Speaking with great excitement on the newest acquisition after visiting the location, WNPS Immediate Past President, Spencer Manualpillai stressed the need for continuous connecting forest areas to reduce interactions and confrontations between villagers and wild animals. Having seen a recent elephant resting site right at the top of the forested property during his ascent, Spencer was emphatic that historic movement pathways of animals indeed deserve nurturing and protection, and both state forests and private lands could come together to form that critical chain.
Given the stunning variety and density of flora and fauna of Sri Lanka, he also mentioned that there is a long way to go in making villagers surrounding forests and protected areas more aware and appreciative of these resources, and felt it was our collective role to help them develop sustainable livelihoods that would positively impact environmental and economic development.
The Chairman of PLANT, Sriyan de Silva Wijeyeratne, expressed his sincere thanks to the critical donors who helped secure this gem of a location and said he was proud to have such parties support the ambitious but challenging task that PLANT had undertaken. He also thanked the PLANT and WNPS teams, who are working selflessly to protect threatened forest and habitats. He indicated that reforesting and forest enrichment, biodiversity assessment, research, and community interaction were some of the next steps envisioned for this location.
PLANT has already ensured that more than 2,500 acres of land are dedicated through MoUs and direct acquisitions, for conservation and restoration. With local resources on ground, PLANT is working on creating sustainable ecosystems with local communities, to ensure the forested areas are conserved and protected.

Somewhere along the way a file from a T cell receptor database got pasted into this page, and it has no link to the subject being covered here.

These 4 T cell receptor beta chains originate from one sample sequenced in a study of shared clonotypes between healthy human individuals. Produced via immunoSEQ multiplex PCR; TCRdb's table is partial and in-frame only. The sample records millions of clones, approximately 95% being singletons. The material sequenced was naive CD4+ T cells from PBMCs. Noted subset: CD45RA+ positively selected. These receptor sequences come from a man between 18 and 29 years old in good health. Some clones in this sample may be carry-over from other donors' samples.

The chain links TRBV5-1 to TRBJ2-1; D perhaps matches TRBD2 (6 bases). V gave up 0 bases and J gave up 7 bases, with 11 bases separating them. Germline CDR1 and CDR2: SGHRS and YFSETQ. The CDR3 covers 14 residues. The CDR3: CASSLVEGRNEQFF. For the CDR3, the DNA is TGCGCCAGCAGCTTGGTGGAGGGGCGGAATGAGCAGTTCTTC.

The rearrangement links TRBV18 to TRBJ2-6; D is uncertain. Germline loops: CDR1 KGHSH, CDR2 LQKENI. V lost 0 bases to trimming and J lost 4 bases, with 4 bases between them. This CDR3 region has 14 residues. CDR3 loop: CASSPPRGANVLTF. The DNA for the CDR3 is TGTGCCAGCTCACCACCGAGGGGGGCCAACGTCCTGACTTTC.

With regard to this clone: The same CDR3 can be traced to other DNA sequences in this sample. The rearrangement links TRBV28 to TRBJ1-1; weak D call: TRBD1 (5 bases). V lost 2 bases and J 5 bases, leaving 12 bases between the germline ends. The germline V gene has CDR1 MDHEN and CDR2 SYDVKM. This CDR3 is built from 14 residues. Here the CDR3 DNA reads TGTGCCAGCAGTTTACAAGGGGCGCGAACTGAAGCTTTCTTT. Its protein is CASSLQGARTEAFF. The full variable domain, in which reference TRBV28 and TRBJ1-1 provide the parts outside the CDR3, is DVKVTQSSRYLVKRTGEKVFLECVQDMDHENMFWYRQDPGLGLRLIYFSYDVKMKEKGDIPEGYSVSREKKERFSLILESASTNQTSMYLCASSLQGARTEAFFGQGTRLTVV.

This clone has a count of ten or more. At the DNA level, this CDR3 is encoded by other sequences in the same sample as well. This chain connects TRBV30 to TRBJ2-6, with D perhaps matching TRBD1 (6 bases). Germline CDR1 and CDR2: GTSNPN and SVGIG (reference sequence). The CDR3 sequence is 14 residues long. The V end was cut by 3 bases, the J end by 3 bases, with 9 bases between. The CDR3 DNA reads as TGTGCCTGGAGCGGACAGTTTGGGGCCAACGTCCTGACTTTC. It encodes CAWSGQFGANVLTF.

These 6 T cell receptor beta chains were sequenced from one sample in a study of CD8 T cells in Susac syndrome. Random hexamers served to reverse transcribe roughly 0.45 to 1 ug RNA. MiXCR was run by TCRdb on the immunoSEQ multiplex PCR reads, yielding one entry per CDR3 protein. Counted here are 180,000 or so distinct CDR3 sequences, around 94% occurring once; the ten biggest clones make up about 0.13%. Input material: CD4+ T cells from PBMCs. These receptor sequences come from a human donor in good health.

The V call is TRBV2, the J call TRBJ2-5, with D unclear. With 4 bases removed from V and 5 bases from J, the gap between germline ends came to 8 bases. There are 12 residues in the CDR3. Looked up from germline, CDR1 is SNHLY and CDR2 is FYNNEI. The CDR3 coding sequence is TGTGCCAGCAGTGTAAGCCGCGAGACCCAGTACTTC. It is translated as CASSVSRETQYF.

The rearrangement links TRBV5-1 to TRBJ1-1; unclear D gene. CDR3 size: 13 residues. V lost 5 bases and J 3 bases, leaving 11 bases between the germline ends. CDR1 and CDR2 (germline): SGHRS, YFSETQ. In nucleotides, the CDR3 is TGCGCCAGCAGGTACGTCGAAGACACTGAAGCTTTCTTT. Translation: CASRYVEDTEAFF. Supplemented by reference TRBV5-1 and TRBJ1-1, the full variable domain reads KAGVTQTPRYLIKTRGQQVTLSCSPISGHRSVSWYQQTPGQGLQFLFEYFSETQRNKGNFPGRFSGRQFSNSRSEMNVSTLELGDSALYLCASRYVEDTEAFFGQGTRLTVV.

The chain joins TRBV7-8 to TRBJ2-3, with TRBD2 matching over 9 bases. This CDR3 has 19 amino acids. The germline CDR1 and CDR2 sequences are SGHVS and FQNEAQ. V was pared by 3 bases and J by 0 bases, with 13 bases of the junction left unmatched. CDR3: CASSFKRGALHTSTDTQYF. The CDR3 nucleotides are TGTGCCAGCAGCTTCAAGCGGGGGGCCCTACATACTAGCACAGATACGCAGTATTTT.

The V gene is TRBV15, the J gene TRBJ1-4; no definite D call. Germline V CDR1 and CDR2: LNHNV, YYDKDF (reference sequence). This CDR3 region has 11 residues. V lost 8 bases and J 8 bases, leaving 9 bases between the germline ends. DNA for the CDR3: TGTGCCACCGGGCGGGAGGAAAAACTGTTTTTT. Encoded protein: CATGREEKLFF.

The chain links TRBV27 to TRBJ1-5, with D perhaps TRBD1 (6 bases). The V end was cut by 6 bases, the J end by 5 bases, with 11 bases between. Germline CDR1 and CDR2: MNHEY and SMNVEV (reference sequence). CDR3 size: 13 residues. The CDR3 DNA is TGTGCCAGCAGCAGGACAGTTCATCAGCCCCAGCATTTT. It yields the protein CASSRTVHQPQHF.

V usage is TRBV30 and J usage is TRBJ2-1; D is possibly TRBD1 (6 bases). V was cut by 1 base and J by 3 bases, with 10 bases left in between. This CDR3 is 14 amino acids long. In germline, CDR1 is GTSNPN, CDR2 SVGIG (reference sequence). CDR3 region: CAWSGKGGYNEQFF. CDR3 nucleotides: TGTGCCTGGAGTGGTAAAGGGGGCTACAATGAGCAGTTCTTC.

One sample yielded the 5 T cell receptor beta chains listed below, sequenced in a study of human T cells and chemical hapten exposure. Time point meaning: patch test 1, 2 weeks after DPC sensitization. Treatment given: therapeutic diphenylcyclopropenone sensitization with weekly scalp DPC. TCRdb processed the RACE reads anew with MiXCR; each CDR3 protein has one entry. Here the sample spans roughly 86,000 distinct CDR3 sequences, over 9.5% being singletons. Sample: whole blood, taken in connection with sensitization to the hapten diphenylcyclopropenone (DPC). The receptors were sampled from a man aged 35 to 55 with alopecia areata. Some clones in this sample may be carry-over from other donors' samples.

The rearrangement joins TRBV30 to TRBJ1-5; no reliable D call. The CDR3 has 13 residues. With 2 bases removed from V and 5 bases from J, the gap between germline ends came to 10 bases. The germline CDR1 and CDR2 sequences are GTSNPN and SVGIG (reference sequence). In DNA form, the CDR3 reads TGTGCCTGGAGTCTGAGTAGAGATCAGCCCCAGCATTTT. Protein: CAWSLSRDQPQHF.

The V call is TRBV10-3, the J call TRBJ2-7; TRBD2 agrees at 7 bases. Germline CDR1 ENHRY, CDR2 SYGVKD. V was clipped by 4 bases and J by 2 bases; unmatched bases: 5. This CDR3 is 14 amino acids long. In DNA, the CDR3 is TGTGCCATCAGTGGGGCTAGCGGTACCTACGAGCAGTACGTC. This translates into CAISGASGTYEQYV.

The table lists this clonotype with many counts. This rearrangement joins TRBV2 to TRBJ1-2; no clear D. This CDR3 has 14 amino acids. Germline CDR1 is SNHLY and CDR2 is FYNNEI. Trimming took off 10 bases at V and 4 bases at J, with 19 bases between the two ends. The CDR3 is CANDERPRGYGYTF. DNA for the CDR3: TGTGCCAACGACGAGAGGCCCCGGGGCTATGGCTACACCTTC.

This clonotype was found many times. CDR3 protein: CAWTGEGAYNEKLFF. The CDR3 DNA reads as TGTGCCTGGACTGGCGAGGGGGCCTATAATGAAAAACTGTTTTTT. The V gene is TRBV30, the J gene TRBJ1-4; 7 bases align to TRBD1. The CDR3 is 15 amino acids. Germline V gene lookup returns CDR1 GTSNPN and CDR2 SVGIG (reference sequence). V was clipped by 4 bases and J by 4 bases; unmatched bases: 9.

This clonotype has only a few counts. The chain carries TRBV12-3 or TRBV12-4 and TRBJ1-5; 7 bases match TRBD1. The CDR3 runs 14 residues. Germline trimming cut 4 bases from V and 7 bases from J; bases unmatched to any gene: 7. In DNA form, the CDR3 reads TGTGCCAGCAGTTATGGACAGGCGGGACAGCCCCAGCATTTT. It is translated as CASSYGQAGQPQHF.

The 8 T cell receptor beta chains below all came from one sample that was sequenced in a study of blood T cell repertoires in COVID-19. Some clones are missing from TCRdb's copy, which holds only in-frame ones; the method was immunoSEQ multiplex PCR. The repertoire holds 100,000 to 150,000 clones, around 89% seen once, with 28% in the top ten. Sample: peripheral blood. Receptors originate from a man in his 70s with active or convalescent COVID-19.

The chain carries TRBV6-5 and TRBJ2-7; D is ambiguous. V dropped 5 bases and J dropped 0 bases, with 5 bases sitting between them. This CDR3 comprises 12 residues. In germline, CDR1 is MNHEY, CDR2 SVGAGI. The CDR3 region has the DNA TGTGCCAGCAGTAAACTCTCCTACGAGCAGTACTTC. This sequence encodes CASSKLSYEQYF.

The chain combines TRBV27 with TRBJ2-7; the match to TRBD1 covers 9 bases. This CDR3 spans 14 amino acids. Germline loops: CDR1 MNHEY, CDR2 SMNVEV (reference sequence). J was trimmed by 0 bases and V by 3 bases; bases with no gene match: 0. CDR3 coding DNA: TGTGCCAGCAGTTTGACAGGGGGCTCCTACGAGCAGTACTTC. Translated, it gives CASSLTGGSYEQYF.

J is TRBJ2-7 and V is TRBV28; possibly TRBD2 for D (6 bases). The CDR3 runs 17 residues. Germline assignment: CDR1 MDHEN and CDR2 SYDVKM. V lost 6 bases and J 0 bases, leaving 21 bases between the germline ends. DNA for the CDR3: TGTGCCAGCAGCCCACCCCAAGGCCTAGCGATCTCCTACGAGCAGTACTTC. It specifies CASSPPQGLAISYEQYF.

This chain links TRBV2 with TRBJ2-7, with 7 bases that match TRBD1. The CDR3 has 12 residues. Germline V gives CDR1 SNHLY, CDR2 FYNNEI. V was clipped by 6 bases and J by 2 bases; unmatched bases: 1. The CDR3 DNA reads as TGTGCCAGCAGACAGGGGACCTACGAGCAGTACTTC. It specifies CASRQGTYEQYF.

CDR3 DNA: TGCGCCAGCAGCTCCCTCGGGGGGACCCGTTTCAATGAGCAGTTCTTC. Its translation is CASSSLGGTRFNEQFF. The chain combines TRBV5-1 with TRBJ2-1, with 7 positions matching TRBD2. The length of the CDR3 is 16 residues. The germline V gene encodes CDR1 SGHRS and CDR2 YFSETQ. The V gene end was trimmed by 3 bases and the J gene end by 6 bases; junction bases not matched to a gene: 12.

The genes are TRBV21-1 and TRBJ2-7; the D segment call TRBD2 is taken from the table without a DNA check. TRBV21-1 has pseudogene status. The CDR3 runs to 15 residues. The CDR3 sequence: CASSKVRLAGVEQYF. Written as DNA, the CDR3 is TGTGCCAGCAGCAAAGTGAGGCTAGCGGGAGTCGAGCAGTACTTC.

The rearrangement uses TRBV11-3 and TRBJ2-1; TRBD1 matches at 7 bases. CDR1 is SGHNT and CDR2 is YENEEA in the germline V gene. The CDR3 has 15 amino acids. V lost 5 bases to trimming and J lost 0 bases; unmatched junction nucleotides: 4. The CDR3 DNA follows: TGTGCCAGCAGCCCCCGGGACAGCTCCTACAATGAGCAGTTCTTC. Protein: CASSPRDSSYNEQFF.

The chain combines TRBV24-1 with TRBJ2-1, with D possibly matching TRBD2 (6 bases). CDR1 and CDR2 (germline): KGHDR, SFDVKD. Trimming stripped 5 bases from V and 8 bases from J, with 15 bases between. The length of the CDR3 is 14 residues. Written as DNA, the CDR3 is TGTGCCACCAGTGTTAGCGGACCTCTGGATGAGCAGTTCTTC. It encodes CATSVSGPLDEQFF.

Speaking about the property, Conservation Biologists Professor Enoka Kudavidanage said “Belihuloya is a melting pot of species from the dry, wet, and montane zones. Even small forest patches harbour many species of ecological importance. Budunwela is unique due to its wide array of habitat types; namely, riverine habitats, grasslands, and intermediate zone forests rich in many endemic plants, set up in a nice elevational gradient.
Budunwela provided much-needed resources and a haven for many animal species. For researchers and students, it is a living laboratory that offers many research opportunities. The original private ownership of the land placed it in immediate danger of being purchased for development, which would have been ecologically detrimental. It is the need to safeguard the property that initially attracted TERN to it, followed by the PLANT initiative. This also highlights the critical need to identify and safeguard similar forest areas for conservation and to increase the connectivity in the human-dominated landscape”.
PLANT works with a range of partners and most recently, PLANT entered into an MoU with Hayley’s Corporation, who demarcated large tracts of land with the objectives of enriching forest ecosystems and developing forest corridors etc. Currently PLANT operates in sixteen locations and in partnership with Penn International Impact Consulting (PIIC) of the Wharton Business School, www.plantsl.org was created earlier this year.
PLANT was established in 2020 by WNPS as a Not-for-Profit company to raise funds, to acquire and/or set aside privately owned lands, directly or through Partners, for the purpose of conservation and holding land in Trust on behalf of future generations.
By Sharleen Suwaris
This article first appeared in island.lk on the 2nd of July 2023.